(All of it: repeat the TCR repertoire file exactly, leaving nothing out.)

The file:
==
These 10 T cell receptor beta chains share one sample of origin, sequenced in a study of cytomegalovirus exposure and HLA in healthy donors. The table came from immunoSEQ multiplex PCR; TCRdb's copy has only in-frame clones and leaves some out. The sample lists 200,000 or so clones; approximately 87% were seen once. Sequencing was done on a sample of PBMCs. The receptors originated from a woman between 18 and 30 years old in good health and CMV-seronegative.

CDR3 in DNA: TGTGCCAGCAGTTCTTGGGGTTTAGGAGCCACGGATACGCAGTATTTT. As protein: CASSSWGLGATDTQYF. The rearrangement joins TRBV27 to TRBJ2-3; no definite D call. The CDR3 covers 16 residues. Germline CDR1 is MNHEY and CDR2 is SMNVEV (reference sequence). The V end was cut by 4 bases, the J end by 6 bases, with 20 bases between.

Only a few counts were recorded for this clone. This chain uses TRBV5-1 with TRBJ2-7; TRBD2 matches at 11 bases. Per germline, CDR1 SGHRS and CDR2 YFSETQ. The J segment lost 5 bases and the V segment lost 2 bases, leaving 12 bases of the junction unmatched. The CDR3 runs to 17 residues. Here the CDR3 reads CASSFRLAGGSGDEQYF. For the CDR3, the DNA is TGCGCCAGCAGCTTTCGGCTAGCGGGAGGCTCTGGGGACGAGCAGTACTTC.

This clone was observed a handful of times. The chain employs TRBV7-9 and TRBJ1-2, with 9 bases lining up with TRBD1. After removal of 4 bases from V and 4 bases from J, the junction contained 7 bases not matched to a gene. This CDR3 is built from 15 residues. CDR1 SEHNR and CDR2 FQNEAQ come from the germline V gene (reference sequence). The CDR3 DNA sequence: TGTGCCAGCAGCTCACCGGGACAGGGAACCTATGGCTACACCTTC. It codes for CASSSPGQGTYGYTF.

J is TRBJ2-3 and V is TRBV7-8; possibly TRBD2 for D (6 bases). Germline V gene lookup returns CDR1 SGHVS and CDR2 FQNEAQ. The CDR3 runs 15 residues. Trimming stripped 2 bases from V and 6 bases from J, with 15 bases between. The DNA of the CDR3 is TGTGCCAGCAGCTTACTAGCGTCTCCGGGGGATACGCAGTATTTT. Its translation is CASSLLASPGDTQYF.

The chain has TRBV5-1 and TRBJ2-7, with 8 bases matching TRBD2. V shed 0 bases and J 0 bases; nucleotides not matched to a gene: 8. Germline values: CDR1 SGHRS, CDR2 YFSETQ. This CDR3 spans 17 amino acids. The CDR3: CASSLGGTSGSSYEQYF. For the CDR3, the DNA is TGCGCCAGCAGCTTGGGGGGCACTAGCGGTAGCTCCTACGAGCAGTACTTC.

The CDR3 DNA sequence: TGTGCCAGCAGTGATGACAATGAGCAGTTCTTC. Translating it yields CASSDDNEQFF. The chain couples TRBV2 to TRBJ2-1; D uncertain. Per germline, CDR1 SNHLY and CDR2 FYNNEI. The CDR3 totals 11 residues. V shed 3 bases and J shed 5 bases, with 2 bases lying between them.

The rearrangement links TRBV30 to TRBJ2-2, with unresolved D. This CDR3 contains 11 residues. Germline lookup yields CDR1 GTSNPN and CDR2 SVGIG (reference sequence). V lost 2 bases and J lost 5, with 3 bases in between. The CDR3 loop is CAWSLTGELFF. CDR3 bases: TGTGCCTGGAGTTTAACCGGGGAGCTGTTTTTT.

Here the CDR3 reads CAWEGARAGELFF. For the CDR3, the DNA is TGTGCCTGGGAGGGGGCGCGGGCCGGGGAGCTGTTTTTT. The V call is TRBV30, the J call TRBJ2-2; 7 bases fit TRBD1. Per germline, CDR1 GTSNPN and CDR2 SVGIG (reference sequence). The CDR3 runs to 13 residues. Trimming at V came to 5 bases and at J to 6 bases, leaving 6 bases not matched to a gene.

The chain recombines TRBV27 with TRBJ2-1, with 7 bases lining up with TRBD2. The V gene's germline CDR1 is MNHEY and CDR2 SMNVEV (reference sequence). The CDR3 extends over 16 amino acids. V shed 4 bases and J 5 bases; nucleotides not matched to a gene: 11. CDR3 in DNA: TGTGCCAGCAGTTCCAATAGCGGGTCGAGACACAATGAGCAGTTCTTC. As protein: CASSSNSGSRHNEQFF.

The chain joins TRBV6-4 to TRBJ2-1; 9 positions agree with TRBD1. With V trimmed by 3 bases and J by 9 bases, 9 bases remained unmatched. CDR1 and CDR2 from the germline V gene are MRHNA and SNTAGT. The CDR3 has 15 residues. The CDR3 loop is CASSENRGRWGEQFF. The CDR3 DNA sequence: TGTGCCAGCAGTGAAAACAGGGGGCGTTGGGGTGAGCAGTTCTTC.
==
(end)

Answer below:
These 10 T cell receptor beta chains share one sample of origin, sequenced in a study of cytomegalovirus exposure and HLA in healthy donors. The table came from immunoSEQ multiplex PCR; TCRdb's copy has only in-frame clones and leaves some out. The sample lists 200,000 or so clones; approximately 87% were seen once. Sequencing was done on a sample of PBMCs. The receptors originated from a woman between 18 and 30 years old in good health and CMV-seronegative.

CDR3 in DNA: TGTGCCAGCAGTTCTTGGGGTTTAGGAGCCACGGATACGCAGTATTTT. As protein: CASSSWGLGATDTQYF. The rearrangement joins TRBV27 to TRBJ2-3; no definite D call. The CDR3 covers 16 residues. Germline CDR1 is MNHEY and CDR2 is SMNVEV (reference sequence). The V end was cut by 4 bases, the J end by 6 bases, with 20 bases between.

Only a few counts were recorded for this clone. This chain uses TRBV5-1 with TRBJ2-7; TRBD2 matches at 11 bases. Per germline, CDR1 SGHRS and CDR2 YFSETQ. The J segment lost 5 bases and the V segment lost 2 bases, leaving 12 bases of the junction unmatched. The CDR3 runs to 17 residues. Here the CDR3 reads CASSFRLAGGSGDEQYF. For the CDR3, the DNA is TGCGCCAGCAGCTTTCGGCTAGCGGGAGGCTCTGGGGACGAGCAGTACTTC.

This clone was observed a handful of times. The chain employs TRBV7-9 and TRBJ1-2, with 9 bases lining up with TRBD1. After removal of 4 bases from V and 4 bases from J, the junction contained 7 bases not matched to a gene. This CDR3 is built from 15 residues. CDR1 SEHNR and CDR2 FQNEAQ come from the germline V gene (reference sequence). The CDR3 DNA sequence: TGTGCCAGCAGCTCACCGGGACAGGGAACCTATGGCTACACCTTC. It codes for CASSSPGQGTYGYTF.

J is TRBJ2-3 and V is TRBV7-8; possibly TRBD2 for D (6 bases). Germline V gene lookup returns CDR1 SGHVS and CDR2 FQNEAQ. The CDR3 runs 15 residues. Trimming stripped 2 bases from V and 6 bases from J, with 15 bases between. The DNA of the CDR3 is TGTGCCAGCAGCTTACTAGCGTCTCCGGGGGATACGCAGTATTTT. Its translation is CASSLLASPGDTQYF.

The chain has TRBV5-1 and TRBJ2-7, with 8 bases matching TRBD2. V shed 0 bases and J 0 bases; nucleotides not matched to a gene: 8. Germline values: CDR1 SGHRS, CDR2 YFSETQ. This CDR3 spans 17 amino acids. The CDR3: CASSLGGTSGSSYEQYF. For the CDR3, the DNA is TGCGCCAGCAGCTTGGGGGGCACTAGCGGTAGCTCCTACGAGCAGTACTTC.

The CDR3 DNA sequence: TGTGCCAGCAGTGATGACAATGAGCAGTTCTTC. Translating it yields CASSDDNEQFF. The chain couples TRBV2 to TRBJ2-1; D uncertain. Per germline, CDR1 SNHLY and CDR2 FYNNEI. The CDR3 totals 11 residues. V shed 3 bases and J shed 5 bases, with 2 bases lying between them.

The rearrangement links TRBV30 to TRBJ2-2, with unresolved D. This CDR3 contains 11 residues. Germline lookup yields CDR1 GTSNPN and CDR2 SVGIG (reference sequence). V lost 2 bases and J lost 5, with 3 bases in between. The CDR3 loop is CAWSLTGELFF. CDR3 bases: TGTGCCTGGAGTTTAACCGGGGAGCTGTTTTTT.

Here the CDR3 reads CAWEGARAGELFF. For the CDR3, the DNA is TGTGCCTGGGAGGGGGCGCGGGCCGGGGAGCTGTTTTTT. The V call is TRBV30, the J call TRBJ2-2; 7 bases fit TRBD1. Per germline, CDR1 GTSNPN and CDR2 SVGIG (reference sequence). The CDR3 runs to 13 residues. Trimming at V came to 5 bases and at J to 6 bases, leaving 6 bases not matched to a gene.

The chain recombines TRBV27 with TRBJ2-1, with 7 bases lining up with TRBD2. The V gene's germline CDR1 is MNHEY and CDR2 SMNVEV (reference sequence). The CDR3 extends over 16 amino acids. V shed 4 bases and J 5 bases; nucleotides not matched to a gene: 11. CDR3 in DNA: TGTGCCAGCAGTTCCAATAGCGGGTCGAGACACAATGAGCAGTTCTTC. As protein: CASSSNSGSRHNEQFF.

The chain joins TRBV6-4 to TRBJ2-1; 9 positions agree with TRBD1. With V trimmed by 3 bases and J by 9 bases, 9 bases remained unmatched. CDR1 and CDR2 from the germline V gene are MRHNA and SNTAGT. The CDR3 has 15 residues. The CDR3 loop is CASSENRGRWGEQFF. The CDR3 DNA sequence: TGTGCCAGCAGTGAAAACAGGGGGCGTTGGGGTGAGCAGTTCTTC.